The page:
“Six different breweries in three different countries in pursuit of brewing a classic lager”: An interview with Luke Boase, founder of Lucky Saint
Since their inception, Lucky Saint have gone from strength to strength. Combining a great tasting product with some slick branding has allowed them to stand shoulder to shoulder with alcoholic beers. Their recent win at the inaugural Imbibe Low & No Taste Awards has further cemented their place at the forefront of mindful drinking. Our interview with Lucky Saint discussed their journey.
“I always felt the proposition of an alcohol-free beer was so compelling,” founder Luke Boase told Club Soda. “But the reality was so disappointing.”
“Back then, there wasn’t a beer I was prepared to drink, and there wasn’t a brand that made me feel good about choosing to drink alcohol-free beer. So I thought: ‘How hard can it be?’”
The answer to that question was ‘Harder than he thought’.
“At one point, an industry veteran told me that I’d be better off making fizzy drinks.’
But Luke continued to persevere.
“Ultimately I spent two years working with six different brewers in three different countries, always in pursuit of brewing a classic pilsner-style lager.”
Brewing a high quality lager is a considerable challenge, whether you are making one with alcohol or not. However, Luke felt that its popularity as a beer style made it a challenge worth pursuing.
“Lager is the ubiquitous beer style the world over. And for good reason! Nothing beats a cold pilsner on a hot summer’s day.”
The decision to try and create an alcohol-free lager led Luke to one of the world’s most highly regarded lager producers: Germany.
“Arriving in Germany was a huge turning point in the journey to creating Lucky Saint.”
“From the local spring water to our Hallertau hops, we source our ingredients locally, so this has a significant influence on the flavour profile of Lucky Saint.”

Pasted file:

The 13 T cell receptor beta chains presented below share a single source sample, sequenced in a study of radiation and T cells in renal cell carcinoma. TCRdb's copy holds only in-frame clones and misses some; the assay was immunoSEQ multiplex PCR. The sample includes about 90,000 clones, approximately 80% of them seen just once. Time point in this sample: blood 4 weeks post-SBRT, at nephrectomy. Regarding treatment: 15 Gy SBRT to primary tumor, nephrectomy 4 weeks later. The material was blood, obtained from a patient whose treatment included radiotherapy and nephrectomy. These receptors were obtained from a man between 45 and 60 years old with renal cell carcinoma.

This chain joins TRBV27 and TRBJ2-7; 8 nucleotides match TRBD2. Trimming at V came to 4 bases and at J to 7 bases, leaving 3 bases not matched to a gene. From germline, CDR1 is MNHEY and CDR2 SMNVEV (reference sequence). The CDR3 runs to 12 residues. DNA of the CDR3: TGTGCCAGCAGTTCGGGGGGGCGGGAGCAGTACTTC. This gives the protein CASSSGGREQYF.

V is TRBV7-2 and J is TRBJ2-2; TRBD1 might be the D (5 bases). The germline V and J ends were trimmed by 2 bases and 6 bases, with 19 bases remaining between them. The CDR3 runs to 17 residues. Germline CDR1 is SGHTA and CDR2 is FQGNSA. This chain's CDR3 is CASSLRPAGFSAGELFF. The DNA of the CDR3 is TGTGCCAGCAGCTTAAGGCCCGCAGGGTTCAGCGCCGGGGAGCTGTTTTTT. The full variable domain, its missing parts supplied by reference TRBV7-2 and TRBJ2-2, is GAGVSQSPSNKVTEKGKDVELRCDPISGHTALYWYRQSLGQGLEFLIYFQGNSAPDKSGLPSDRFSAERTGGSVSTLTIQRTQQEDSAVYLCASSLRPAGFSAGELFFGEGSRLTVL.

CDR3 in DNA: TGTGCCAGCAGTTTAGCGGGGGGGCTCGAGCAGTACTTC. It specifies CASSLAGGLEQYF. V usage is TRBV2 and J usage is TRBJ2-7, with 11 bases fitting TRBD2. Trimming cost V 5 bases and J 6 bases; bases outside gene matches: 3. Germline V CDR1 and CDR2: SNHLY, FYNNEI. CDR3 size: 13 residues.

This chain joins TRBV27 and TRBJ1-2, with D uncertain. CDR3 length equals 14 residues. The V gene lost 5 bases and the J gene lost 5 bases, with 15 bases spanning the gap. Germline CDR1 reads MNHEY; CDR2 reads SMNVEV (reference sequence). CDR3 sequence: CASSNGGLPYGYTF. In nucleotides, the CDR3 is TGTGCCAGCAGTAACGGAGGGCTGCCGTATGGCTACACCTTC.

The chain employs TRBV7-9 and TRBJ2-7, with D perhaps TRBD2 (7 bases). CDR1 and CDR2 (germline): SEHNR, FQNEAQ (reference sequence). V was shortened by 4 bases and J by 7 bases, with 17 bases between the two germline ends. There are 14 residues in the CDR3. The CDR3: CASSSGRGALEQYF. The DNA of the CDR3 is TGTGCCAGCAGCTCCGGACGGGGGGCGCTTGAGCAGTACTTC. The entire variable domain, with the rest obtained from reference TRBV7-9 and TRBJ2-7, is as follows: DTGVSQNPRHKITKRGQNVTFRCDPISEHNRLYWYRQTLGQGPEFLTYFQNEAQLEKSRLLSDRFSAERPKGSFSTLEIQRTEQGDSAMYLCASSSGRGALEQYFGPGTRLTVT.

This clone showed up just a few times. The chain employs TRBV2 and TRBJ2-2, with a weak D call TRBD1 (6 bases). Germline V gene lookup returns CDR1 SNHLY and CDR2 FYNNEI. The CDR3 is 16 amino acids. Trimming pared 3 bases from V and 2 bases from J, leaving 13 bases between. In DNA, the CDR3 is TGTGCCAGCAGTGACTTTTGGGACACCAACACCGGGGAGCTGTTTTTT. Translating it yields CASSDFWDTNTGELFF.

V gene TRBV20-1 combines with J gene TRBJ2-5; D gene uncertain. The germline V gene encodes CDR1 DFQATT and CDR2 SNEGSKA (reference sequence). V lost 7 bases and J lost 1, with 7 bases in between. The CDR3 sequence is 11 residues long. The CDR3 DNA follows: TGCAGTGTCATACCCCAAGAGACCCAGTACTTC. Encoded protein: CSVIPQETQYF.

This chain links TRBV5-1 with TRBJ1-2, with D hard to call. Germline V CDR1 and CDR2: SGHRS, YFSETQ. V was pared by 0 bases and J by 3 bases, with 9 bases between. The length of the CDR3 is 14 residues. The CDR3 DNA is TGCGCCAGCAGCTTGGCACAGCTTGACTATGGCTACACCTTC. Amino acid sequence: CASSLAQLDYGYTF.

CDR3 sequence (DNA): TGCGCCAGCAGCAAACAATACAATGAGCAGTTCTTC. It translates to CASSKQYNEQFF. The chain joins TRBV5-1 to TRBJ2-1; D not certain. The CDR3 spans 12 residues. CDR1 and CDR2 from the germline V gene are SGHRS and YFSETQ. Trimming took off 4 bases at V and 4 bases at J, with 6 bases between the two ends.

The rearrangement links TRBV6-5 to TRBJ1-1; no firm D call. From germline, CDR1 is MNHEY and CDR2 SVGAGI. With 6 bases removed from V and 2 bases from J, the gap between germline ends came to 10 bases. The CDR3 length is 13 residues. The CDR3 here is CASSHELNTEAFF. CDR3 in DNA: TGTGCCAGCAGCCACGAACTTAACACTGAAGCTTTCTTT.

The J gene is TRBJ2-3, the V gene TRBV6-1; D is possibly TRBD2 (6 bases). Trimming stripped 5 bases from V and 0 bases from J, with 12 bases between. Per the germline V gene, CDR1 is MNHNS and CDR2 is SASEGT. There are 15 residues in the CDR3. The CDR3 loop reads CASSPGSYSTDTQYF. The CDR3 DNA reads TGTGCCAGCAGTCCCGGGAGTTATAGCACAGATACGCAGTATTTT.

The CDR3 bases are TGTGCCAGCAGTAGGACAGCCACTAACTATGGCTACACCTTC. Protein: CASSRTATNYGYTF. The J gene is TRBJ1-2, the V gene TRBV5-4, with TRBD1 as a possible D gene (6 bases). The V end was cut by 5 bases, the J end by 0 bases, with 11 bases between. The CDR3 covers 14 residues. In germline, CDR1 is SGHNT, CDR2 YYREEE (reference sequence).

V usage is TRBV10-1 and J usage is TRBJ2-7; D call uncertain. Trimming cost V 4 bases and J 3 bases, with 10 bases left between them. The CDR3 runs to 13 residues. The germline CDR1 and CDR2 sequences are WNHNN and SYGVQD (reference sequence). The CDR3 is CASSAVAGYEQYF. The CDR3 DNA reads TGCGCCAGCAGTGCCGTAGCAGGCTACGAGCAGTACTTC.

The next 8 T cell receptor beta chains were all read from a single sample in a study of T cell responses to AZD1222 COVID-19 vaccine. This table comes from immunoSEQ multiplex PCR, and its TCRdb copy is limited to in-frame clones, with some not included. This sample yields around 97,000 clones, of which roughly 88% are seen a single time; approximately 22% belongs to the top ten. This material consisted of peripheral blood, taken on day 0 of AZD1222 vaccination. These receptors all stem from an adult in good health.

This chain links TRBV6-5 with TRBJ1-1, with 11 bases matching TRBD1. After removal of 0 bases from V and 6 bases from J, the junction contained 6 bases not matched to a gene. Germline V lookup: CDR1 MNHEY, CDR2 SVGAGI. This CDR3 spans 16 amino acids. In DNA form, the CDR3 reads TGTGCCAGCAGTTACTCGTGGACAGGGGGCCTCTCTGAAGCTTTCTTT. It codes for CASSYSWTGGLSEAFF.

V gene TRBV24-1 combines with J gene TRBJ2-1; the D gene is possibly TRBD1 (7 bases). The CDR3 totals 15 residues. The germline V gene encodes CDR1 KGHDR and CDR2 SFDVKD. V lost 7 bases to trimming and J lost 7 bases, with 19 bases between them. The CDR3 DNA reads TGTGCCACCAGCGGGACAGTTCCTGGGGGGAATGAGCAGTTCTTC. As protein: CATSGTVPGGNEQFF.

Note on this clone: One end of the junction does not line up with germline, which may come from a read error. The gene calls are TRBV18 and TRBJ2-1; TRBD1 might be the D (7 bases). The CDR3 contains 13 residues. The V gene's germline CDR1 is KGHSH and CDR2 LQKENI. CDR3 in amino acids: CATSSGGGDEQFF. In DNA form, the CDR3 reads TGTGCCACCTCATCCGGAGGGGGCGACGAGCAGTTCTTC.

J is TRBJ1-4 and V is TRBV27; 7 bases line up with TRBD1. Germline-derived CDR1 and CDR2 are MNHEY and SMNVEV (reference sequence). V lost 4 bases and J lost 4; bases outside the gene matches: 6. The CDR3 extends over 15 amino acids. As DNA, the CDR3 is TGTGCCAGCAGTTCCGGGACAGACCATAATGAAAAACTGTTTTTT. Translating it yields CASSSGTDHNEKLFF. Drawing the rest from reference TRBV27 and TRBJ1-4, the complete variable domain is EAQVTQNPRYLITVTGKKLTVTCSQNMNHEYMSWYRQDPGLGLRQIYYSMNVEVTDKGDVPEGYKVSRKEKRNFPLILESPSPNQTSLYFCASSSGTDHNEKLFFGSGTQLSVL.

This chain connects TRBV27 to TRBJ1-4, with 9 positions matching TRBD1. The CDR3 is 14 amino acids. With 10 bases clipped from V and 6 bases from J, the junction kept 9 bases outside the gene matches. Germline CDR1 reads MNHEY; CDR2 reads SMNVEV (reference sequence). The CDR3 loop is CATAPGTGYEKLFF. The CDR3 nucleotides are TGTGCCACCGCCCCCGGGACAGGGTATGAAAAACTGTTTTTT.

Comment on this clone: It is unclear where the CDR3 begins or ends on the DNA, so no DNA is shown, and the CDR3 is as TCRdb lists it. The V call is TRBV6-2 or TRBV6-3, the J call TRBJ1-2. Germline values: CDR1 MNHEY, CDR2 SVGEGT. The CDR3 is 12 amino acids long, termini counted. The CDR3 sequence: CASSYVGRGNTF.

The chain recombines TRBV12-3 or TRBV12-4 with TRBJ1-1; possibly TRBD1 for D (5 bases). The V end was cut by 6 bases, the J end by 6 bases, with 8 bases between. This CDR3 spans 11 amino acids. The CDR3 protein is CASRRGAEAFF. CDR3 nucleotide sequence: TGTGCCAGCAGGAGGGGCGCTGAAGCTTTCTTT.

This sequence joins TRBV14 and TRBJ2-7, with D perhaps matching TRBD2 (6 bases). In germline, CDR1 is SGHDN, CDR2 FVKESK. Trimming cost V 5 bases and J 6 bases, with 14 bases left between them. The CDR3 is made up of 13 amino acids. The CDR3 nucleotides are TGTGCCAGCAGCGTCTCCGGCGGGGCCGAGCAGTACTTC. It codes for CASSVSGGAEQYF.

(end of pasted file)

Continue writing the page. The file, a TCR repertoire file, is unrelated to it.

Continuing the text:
“And of course, we brew Lucky Saint in accordance with German Purity Law.”
German Purity Law is one of the key reasons why Germany is seen as creating such high quality beers. Adopted in 1516, it states that a product can only be labelled as ‘beer’ if it follows strict rules about the ingredients used. According to the law, beers must only contain water, barley, hops and yeast.
From German soil to English bottle
Lucky Saint combine these traditional brewing practices with innovative technology to create their alcohol-free lager.
“We start with Bavarian spring water and pilsner malt.”
“The grain’s starches are converted into fermentable sugars using a step mash process which allows us the greatest control over the creation of those sugars, and therefore the residual sugar that’s left in the finished beer.”
“During the boil, we add Hallertau hops, before fermenting the wort for a full two weeks using our own single-use yeast. Once fermented, the beer is then cold-stored (or lagered) for a further four weeks allowing the flavours to mature and the sediment to drop out of the beer. This long maturation allows us to leave the finished beer unfiltered and retain as much flavour and character as possible.”
“Finally before packaging, we reduce the alcohol content to 0.5% ABV using a process called vacuum distillation where the alcohol is evaporated off at just 40 degrees centigrade. The result is a 0.5% beer that retains the fullest flavour and body.”
It is this attention to detail in the brewing process that Luke believes has allowed Lucky Saint to rise to the top of the category.
“We strongly believe that it is the flavour that really makes Lucky Saint stand out from other alcohol-free beers.”
“The highest quality ingredients and a unique brewing process has allowed us to create a delicious, hazy lager that pleases aficionados while remaining extremely accessible.”
With pubs reopening, Luke hopes that Lucky Saint will once again be flying out the fridges and from the taps, with their launch of draught Lucky Saint at the start of the year being incredibly successful. Given it tastes so good, that is hardly surprising.
This article was sponsored by Lucky Saint. Club Soda retains full control over the content.